Ground Cover is Good for Gardens, Too


| 10/7/2015 12:47:00 PM


Tags: Cover Crops, Ground Cover, Ryegrass, Buckwheat, Lois Hoffman,

Country MoonSeptember is getting on and most gardens are tapering off. As for mine, potatoes and onions are tucked in the root cellar, tomatoes in every form line the shelves in the pantry, okra and corn are frozen. I only have yet to contend with a few lingering tomatoes and a row of carrots. It has been a good year and I am thinking of trying something completely different to make the garden even more productive next year. Instead of just letting it lay idle during the winter months, a cover crop can help a garden as much as it does farmers’ fields.

What exactly is a cover crop? Basically, it is any number of different crops planted primarily to manage soil erosion, soil fertility, soil quality water, weeds and pests. These crops are also known as green manure. They are easy to plant and require only basic care.

It’s not just what goes on above ground that counts but also what happens with the roots underground. Having a root system in place, as opposed to bare ground, helps retain soil from erosion and helps compaction which is the process of removing voids in the soil to increase density and the load-bearing  capacity.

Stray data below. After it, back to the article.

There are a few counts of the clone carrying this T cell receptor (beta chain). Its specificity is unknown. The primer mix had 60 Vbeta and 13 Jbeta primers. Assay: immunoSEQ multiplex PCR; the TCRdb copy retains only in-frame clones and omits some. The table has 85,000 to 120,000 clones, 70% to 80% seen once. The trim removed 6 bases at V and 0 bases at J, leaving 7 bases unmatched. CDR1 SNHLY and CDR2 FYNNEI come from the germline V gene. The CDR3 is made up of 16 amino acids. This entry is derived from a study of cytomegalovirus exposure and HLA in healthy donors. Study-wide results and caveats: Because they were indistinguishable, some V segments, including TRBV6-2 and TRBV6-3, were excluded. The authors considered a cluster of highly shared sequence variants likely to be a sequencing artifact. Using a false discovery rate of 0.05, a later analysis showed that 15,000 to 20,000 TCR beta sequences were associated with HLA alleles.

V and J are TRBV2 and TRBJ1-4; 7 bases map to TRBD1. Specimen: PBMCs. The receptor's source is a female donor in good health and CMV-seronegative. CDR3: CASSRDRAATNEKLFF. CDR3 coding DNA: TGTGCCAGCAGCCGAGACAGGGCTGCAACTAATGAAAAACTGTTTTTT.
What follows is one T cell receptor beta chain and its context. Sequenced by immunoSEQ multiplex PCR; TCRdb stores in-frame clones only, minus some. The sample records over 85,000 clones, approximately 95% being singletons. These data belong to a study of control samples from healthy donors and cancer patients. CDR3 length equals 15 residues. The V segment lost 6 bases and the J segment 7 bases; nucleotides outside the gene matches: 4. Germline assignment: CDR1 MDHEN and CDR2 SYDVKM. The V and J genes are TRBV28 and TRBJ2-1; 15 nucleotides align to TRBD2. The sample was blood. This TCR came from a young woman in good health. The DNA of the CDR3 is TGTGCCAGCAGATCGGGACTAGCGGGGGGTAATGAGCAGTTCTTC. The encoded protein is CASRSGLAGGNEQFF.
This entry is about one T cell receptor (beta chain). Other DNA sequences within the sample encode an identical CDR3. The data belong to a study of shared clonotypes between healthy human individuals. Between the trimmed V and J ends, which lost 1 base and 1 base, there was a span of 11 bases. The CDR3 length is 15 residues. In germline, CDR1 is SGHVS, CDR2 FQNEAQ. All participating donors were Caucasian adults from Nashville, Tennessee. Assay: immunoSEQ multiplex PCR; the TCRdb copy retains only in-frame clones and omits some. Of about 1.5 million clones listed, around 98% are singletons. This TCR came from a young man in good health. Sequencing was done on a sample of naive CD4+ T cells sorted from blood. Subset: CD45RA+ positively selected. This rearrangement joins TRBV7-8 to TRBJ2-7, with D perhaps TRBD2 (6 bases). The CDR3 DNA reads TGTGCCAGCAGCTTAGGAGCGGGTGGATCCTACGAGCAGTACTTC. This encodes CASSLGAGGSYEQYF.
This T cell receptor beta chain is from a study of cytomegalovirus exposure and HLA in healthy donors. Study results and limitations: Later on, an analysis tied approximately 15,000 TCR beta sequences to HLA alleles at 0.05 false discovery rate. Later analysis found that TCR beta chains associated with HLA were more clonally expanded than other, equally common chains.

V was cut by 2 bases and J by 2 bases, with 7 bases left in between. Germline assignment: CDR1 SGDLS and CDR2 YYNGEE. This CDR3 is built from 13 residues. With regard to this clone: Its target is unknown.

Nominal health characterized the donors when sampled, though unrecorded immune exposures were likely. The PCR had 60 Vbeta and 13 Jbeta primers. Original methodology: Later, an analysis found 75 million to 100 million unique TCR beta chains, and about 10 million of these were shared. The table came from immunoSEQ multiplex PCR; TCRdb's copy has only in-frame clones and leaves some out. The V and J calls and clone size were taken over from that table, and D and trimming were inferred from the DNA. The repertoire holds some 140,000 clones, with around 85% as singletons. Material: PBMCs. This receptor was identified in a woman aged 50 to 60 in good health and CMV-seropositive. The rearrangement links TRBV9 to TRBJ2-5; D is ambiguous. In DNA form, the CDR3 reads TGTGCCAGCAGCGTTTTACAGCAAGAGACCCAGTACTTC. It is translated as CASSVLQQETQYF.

A cover crop does exactly what its name implies, it covers the ground. Thus, weeds have a harder time gaining a strong hold. Cover crops can also return vital nutrients back to the soil. Farmers, and gardeners, can rely on nitrogen from cover crops to grow next season’s crop, rather than spending money to purchase traditional fertilizer. Heavy vetch and red clover can actually “fix nitrogen” which means they take nitrogen from the atmosphere and put it in the soil.

Cover crop

Gardens take a beating. Tilling, weeding, harvesting and just regular foot traffic tend to destroy soil structure. Much of a garden’s space is “wasted” during the off season anyway so it just makes sense to plant something that will provide a number of advantages when it is worked into the soil in the spring.




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